A rendering of the new Skyway 2.0 home

A rendering of the new Skyway 2.0. (Rendering Rodwin Architecture).

Thanks to firms like Rodwin Architecture, sustainability comes standard in today’s residential design/build

The Skyway 1.0 home. (Photo: Rodwin Architecture).

The Skyway 1.0 home. (Photo: Rodwin Architecture).

Perhaps no industry in the past 20 years has experienced a green revolution quite like the residential design/build trade. In fact, some of the greenest homes constructed two decades ago would be considered “sustainably mediocre” when compared to “the significantly upgraded building codes and technology of today’s homes,” explained Scott Rodwin, AIA, LEED AP and the founder and principal architect of the highly respected firm Rodwin Architecture in Boulder. For example, Boulder County codes now require new homes over 5,000 square feet to measure net-zero energy, with all new homes by 2031 to be built at net-zero energy.

Rodwin himself, along with his firm’s construction partner, Skycastle Construction, has been a major force in the push for sustainable home design and construction. Long before words like “climate change” and “efficiency” permeated the field, Rodwin, still in college and taking jobs as a construction framer, committed his “life’s work to creating homes that are beautiful and sustainable,” he recalled.

The Skyway 1.0 home.

The Skyway 1.0 home. (Photo: Rodwin Architecture).

“Since the day I graduated, sustainability has been part of every project I’ve taken on,” said Rodwin, who received his architectural degree from Cornell University in 1991 and soon after established and chaired the American Institute of Architecture (AIA)’s Committee on the Environment in Colorado. Today he serves as the AIA North Chapter director. He continued, “There’s a quote from Henry David Thoreau that especially hit me after I completed my training as an architect: ‘What’s the use of a fine house if you haven’t got a tolerable planet to put it on?’”

Two homes in Rodwin’s portfolio encapsulate both his dedication to building fine homes with an eye on the planet and the major leaps in green technology in home design and construction.

Maximum sustainability in a new build
The first home, Skyway 2.0, is currently in the design phase and is a comprehensive rebuild of Skyway (1.0), a Spanish Hills home that Rodwin designed 21 years ago and was destroyed in the Marshall Fire in December. “Skyway was a very green house when we first created it, with an Energy Star window package and upgraded insulation, but there are so many more things we can do now,” he said. Moreover, “the owners are 20 years older, their lives have changed, their family dynamic has changed, so while Skyway 2.0 in some ways will be much the same, the style and interior composition has been updated.”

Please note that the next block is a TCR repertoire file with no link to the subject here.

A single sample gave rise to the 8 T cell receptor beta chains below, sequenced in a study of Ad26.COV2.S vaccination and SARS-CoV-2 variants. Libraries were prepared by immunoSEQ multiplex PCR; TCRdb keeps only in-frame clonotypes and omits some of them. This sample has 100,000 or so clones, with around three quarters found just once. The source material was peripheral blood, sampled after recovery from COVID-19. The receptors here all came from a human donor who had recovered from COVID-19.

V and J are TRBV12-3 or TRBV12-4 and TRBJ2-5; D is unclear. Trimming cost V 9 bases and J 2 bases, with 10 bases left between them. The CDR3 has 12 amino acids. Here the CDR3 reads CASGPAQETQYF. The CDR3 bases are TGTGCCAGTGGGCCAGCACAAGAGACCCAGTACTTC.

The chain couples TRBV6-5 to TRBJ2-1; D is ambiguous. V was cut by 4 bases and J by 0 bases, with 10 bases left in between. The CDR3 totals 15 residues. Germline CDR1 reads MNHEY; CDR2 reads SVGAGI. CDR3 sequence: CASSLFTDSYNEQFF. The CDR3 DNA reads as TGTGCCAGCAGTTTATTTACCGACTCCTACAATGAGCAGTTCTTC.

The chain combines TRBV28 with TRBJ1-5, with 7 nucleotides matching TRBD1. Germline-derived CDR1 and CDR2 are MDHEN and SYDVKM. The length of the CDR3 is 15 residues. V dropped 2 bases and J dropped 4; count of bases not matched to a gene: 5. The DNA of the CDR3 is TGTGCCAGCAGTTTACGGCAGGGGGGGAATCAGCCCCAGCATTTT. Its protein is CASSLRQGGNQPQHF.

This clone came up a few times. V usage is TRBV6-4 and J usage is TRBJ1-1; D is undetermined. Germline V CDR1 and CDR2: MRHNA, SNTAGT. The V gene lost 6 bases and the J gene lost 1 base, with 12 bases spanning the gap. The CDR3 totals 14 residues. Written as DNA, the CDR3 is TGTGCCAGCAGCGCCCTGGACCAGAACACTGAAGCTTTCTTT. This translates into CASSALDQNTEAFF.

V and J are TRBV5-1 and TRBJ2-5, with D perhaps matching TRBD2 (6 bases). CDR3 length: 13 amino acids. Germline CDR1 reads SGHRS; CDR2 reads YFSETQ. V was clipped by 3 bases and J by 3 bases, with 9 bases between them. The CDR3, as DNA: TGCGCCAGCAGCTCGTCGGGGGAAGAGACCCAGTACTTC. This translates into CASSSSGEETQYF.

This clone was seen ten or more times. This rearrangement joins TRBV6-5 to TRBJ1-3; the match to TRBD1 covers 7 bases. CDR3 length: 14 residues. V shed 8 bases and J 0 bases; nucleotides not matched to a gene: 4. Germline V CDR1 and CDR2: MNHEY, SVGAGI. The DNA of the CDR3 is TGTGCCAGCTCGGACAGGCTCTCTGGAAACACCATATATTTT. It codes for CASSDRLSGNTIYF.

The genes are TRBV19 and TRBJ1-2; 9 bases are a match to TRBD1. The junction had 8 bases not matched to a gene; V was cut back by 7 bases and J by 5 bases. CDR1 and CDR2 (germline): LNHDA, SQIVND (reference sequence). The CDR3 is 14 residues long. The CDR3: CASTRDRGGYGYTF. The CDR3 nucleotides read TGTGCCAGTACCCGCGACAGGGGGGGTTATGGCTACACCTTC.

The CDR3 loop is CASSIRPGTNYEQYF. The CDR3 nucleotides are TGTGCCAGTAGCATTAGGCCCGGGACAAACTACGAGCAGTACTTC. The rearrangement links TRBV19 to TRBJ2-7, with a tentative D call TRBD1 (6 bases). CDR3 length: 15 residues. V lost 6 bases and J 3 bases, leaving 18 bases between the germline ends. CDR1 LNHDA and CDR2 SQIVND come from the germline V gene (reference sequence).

Skyway 2.0’s sustainability plan begins with passive solar orientation and renewable energy. Solar panels are standard, and an inch of ridged foam will coat exterior wall sheathing to reduce air leaks and eliminate thermal breaks. An electric heat pump and energy recovery ventilator, or ERV, will provide heating and cooling while appreciably reducing energy waste. Similarly, EPA WaterSense plumbing and xeric landscaping will moderate water use.

Prioritizing efficiency in a remodel
Another Rodwin Architecture home that highlights gains in sustainable home design in its very composition is a project Rodwin calls Big House on the Prairie. “This is a COVID success story,” he said, “a large 17-year-old home that we remodeled sustainably into a family oasis.” The home’s formerly cavernous space and exposed swimming pool made the home an “energy hog”. We reduced the home’s energy bill by 80 percent, starting with 17 kW of solar panels,” he said. Rodwin outfitted the pool with a large shade pavilion featuring bi-facial solar panels, which produce solar power from both sides of the module, thereby increasing total energy generation and suggesting “the feeling of standing under a tree with dappled light spilling through,” he said. High-speed electric car chargers were installed, now the norm in the homes Rodwin builds in Boulder County, as were new high-efficiency mechanical systems. “Electrification is a major push through the region,” he said. “We’re swapping out gas furnaces and hot water heaters with electric mechanical systems – the electric heat pump being a popular way to reduce its carbon footprint.”

Rodwin added, “The question in these homes is ‘Where is the electricity we need being produced?’ An electric mechanical system pairs very well with solar – like peanut butter and jelly, they go together perfectly.” Whether building a home from the foundation up or leading an extensive remodel, Rodwin and his team keep the end in mind: “Our mission has always been to create extraordinary, beautiful, sustainable homes,” he said.

By Sarah Huber, At Home Colorado